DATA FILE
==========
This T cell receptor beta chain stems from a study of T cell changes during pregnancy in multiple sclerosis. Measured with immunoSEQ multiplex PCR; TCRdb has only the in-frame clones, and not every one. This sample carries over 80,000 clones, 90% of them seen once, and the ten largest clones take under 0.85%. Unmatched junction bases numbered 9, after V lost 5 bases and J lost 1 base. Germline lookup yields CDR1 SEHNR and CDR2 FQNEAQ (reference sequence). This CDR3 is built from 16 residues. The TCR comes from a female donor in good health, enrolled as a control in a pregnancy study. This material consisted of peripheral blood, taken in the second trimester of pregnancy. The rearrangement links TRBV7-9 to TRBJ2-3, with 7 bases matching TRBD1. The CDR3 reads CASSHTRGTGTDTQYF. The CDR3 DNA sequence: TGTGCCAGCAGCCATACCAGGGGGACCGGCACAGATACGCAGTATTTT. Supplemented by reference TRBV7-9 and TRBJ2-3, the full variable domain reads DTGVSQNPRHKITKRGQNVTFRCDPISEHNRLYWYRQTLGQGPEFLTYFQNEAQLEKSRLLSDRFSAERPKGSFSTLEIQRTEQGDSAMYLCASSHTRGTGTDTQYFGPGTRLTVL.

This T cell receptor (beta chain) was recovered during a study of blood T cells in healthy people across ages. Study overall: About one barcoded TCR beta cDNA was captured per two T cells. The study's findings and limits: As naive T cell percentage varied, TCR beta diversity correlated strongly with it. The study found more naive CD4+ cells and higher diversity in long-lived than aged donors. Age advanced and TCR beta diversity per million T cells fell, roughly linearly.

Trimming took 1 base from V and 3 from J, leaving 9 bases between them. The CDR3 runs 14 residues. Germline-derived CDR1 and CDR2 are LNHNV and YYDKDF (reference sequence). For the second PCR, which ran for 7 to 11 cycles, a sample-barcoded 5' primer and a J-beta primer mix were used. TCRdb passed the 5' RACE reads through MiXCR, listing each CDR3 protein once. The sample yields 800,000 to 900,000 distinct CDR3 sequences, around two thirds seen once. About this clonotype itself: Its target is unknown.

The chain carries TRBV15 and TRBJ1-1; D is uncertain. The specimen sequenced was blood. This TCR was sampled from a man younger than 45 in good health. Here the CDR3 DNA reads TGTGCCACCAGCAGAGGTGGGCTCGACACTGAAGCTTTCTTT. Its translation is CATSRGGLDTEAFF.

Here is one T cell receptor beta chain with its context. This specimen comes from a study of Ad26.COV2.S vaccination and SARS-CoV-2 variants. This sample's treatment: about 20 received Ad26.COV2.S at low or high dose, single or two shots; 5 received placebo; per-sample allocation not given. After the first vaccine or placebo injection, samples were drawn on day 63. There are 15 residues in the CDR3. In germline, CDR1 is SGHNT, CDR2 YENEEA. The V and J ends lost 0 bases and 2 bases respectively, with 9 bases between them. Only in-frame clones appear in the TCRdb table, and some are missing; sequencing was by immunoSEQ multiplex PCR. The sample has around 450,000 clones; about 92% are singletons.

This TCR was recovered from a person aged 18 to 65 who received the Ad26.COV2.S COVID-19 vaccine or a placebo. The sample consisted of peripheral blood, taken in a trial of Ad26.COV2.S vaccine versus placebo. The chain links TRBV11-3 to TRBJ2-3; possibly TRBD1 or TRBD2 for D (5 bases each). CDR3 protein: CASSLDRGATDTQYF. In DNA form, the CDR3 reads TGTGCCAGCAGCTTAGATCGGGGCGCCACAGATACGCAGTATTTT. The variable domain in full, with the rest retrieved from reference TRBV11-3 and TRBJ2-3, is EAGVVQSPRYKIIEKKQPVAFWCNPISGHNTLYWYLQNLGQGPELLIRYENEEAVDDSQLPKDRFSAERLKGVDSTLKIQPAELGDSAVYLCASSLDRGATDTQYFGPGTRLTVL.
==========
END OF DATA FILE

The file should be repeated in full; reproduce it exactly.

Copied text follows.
This T cell receptor beta chain stems from a study of T cell changes during pregnancy in multiple sclerosis. Measured with immunoSEQ multiplex PCR; TCRdb has only the in-frame clones, and not every one. This sample carries over 80,000 clones, 90% of them seen once, and the ten largest clones take under 0.85%. Unmatched junction bases numbered 9, after V lost 5 bases and J lost 1 base. Germline lookup yields CDR1 SEHNR and CDR2 FQNEAQ (reference sequence). This CDR3 is built from 16 residues. The TCR comes from a female donor in good health, enrolled as a control in a pregnancy study. This material consisted of peripheral blood, taken in the second trimester of pregnancy. The rearrangement links TRBV7-9 to TRBJ2-3, with 7 bases matching TRBD1. The CDR3 reads CASSHTRGTGTDTQYF. The CDR3 DNA sequence: TGTGCCAGCAGCCATACCAGGGGGACCGGCACAGATACGCAGTATTTT. Supplemented by reference TRBV7-9 and TRBJ2-3, the full variable domain reads DTGVSQNPRHKITKRGQNVTFRCDPISEHNRLYWYRQTLGQGPEFLTYFQNEAQLEKSRLLSDRFSAERPKGSFSTLEIQRTEQGDSAMYLCASSHTRGTGTDTQYFGPGTRLTVL.

This T cell receptor (beta chain) was recovered during a study of blood T cells in healthy people across ages. Study overall: About one barcoded TCR beta cDNA was captured per two T cells. The study's findings and limits: As naive T cell percentage varied, TCR beta diversity correlated strongly with it. The study found more naive CD4+ cells and higher diversity in long-lived than aged donors. Age advanced and TCR beta diversity per million T cells fell, roughly linearly.

Trimming took 1 base from V and 3 from J, leaving 9 bases between them. The CDR3 runs 14 residues. Germline-derived CDR1 and CDR2 are LNHNV and YYDKDF (reference sequence). For the second PCR, which ran for 7 to 11 cycles, a sample-barcoded 5' primer and a J-beta primer mix were used. TCRdb passed the 5' RACE reads through MiXCR, listing each CDR3 protein once. The sample yields 800,000 to 900,000 distinct CDR3 sequences, around two thirds seen once. About this clonotype itself: Its target is unknown.

The chain carries TRBV15 and TRBJ1-1; D is uncertain. The specimen sequenced was blood. This TCR was sampled from a man younger than 45 in good health. Here the CDR3 DNA reads TGTGCCACCAGCAGAGGTGGGCTCGACACTGAAGCTTTCTTT. Its translation is CATSRGGLDTEAFF.

Here is one T cell receptor beta chain with its context. This specimen comes from a study of Ad26.COV2.S vaccination and SARS-CoV-2 variants. This sample's treatment: about 20 received Ad26.COV2.S at low or high dose, single or two shots; 5 received placebo; per-sample allocation not given. After the first vaccine or placebo injection, samples were drawn on day 63. There are 15 residues in the CDR3. In germline, CDR1 is SGHNT, CDR2 YENEEA. The V and J ends lost 0 bases and 2 bases respectively, with 9 bases between them. Only in-frame clones appear in the TCRdb table, and some are missing; sequencing was by immunoSEQ multiplex PCR. The sample has around 450,000 clones; about 92% are singletons.

This TCR was recovered from a person aged 18 to 65 who received the Ad26.COV2.S COVID-19 vaccine or a placebo. The sample consisted of peripheral blood, taken in a trial of Ad26.COV2.S vaccine versus placebo. The chain links TRBV11-3 to TRBJ2-3; possibly TRBD1 or TRBD2 for D (5 bases each). CDR3 protein: CASSLDRGATDTQYF. In DNA form, the CDR3 reads TGTGCCAGCAGCTTAGATCGGGGCGCCACAGATACGCAGTATTTT. The variable domain in full, with the rest retrieved from reference TRBV11-3 and TRBJ2-3, is EAGVVQSPRYKIIEKKQPVAFWCNPISGHNTLYWYLQNLGQGPELLIRYENEEAVDDSQLPKDRFSAERLKGVDSTLKIQPAELGDSAVYLCASSLDRGATDTQYFGPGTRLTVL.